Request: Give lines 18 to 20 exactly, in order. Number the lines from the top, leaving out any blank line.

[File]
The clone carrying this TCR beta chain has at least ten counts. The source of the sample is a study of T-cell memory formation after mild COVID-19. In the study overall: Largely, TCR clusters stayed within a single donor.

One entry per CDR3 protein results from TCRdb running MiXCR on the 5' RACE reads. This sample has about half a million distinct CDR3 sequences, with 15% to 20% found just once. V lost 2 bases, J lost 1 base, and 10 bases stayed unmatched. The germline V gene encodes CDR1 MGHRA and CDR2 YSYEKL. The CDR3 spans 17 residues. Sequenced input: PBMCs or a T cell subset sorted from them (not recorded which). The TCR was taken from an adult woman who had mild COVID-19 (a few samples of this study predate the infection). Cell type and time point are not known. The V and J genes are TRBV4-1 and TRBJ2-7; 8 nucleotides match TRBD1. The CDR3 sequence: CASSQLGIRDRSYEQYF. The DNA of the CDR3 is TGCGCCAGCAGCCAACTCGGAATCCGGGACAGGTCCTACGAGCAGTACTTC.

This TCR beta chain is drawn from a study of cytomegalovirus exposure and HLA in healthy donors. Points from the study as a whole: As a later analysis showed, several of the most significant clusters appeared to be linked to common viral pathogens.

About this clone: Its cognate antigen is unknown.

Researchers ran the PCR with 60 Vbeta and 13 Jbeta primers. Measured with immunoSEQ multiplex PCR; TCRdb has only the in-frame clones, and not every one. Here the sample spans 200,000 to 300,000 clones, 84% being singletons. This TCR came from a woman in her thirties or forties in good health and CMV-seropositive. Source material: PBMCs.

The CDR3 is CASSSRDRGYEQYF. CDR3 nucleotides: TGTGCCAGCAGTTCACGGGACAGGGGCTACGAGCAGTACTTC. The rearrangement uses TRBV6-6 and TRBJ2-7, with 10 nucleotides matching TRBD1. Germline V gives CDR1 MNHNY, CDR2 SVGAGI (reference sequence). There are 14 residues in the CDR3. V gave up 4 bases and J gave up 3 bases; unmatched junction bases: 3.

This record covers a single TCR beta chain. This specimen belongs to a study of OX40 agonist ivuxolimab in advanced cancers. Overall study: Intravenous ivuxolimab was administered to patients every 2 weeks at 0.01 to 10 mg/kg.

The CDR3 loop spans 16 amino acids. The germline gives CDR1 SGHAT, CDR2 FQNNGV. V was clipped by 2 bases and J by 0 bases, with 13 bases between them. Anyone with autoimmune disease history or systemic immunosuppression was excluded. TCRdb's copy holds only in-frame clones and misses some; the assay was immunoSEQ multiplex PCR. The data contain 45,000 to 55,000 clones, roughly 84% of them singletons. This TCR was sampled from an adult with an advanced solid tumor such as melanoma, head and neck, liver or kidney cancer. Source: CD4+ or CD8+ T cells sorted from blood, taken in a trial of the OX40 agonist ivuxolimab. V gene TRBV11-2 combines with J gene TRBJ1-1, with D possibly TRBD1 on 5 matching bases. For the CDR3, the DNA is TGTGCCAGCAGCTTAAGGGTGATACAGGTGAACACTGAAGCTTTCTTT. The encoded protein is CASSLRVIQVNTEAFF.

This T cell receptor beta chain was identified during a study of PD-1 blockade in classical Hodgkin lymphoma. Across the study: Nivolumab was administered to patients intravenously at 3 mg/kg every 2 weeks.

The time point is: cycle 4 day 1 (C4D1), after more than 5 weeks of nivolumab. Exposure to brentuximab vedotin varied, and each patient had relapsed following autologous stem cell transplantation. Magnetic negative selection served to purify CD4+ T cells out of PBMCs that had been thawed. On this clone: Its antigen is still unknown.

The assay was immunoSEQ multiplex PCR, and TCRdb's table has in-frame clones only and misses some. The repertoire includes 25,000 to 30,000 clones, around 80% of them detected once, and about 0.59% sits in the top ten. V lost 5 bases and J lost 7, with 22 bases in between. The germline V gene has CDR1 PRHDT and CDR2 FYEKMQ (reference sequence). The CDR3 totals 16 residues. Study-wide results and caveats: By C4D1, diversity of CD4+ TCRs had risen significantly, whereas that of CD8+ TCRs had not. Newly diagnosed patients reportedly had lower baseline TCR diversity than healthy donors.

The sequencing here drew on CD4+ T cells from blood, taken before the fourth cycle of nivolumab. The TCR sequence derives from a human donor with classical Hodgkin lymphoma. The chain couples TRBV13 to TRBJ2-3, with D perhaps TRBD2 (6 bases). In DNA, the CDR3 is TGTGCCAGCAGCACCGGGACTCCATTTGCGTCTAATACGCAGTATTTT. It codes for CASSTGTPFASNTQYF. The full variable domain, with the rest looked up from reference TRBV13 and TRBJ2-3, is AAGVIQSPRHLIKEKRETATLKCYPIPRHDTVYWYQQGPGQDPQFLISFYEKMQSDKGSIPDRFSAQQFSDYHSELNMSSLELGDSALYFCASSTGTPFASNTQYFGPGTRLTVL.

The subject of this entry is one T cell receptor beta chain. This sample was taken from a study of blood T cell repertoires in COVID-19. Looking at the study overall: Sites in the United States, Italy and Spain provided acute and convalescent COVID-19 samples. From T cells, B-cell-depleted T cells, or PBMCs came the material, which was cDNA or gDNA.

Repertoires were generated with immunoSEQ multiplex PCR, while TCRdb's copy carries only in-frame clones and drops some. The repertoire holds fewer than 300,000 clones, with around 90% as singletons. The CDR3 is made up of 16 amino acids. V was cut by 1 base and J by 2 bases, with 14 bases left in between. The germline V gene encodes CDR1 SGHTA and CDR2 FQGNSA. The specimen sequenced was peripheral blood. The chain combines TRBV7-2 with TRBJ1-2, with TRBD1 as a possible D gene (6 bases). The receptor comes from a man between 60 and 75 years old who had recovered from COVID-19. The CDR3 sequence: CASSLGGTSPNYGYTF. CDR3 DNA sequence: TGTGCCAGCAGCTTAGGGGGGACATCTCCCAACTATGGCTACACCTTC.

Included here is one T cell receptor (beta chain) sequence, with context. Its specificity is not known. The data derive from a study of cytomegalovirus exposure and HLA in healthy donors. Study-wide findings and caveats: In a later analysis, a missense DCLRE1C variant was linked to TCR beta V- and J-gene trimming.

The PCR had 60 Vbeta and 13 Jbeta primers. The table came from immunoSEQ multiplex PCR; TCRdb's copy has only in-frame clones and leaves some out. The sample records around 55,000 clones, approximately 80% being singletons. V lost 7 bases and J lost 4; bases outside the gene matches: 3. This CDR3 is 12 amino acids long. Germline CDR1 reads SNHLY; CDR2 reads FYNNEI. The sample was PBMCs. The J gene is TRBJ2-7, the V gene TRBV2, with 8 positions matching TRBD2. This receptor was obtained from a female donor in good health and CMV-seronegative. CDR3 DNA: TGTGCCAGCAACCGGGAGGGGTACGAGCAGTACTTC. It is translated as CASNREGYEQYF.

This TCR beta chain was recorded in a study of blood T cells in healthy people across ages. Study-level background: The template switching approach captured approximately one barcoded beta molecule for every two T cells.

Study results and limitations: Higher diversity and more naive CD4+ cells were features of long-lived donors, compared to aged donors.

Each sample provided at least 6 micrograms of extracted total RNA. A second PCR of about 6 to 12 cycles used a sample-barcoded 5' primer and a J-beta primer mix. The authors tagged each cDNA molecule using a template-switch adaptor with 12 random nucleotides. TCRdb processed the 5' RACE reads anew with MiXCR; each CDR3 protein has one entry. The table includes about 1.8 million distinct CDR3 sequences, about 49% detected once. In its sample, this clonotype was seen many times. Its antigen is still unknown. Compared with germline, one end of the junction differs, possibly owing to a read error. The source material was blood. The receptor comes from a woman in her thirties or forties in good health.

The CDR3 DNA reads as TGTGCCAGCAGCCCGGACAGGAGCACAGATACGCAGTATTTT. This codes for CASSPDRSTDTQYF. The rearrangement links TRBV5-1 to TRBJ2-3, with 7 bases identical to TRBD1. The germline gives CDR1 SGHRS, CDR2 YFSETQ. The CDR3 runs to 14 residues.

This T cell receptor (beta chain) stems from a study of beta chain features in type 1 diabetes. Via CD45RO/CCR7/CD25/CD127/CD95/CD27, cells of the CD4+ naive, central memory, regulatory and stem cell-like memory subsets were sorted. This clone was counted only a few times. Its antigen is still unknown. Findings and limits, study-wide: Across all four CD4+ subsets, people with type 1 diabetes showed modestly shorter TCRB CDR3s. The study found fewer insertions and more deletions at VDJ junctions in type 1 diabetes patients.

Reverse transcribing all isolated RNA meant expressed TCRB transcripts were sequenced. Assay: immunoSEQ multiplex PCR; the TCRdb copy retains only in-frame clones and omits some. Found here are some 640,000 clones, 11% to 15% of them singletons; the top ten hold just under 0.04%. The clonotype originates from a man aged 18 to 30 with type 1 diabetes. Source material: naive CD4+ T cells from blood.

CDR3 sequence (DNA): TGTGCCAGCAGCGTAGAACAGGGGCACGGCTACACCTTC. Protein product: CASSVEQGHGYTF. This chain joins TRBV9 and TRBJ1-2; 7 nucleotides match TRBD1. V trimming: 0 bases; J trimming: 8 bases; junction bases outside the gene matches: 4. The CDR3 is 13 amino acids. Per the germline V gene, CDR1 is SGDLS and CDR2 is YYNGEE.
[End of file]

Study results and limitations: Higher diversity and more naive CD4+ cells were features of long-lived donors, compared to aged donors.

Each sample provided at least 6 micrograms of extracted total RNA. A second PCR of about 6 to 12 cycles used a sample-barcoded 5' primer and a J-beta primer mix. The authors tagged each cDNA molecule using a template-switch adaptor with 12 random nucleotides. TCRdb processed the 5' RACE reads anew with MiXCR; each CDR3 protein has one entry. The table includes about 1.8 million distinct CDR3 sequences, about 49% detected once. In its sample, this clonotype was seen many times. Its antigen is still unknown. Compared with germline, one end of the junction differs, possibly owing to a read error. The source material was blood. The receptor comes from a woman in her thirties or forties in good health.

The CDR3 DNA reads as TGTGCCAGCAGCCCGGACAGGAGCACAGATACGCAGTATTTT. This codes for CASSPDRSTDTQYF. The rearrangement links TRBV5-1 to TRBJ2-3, with 7 bases identical to TRBD1. The germline gives CDR1 SGHRS, CDR2 YFSETQ. The CDR3 runs to 14 residues.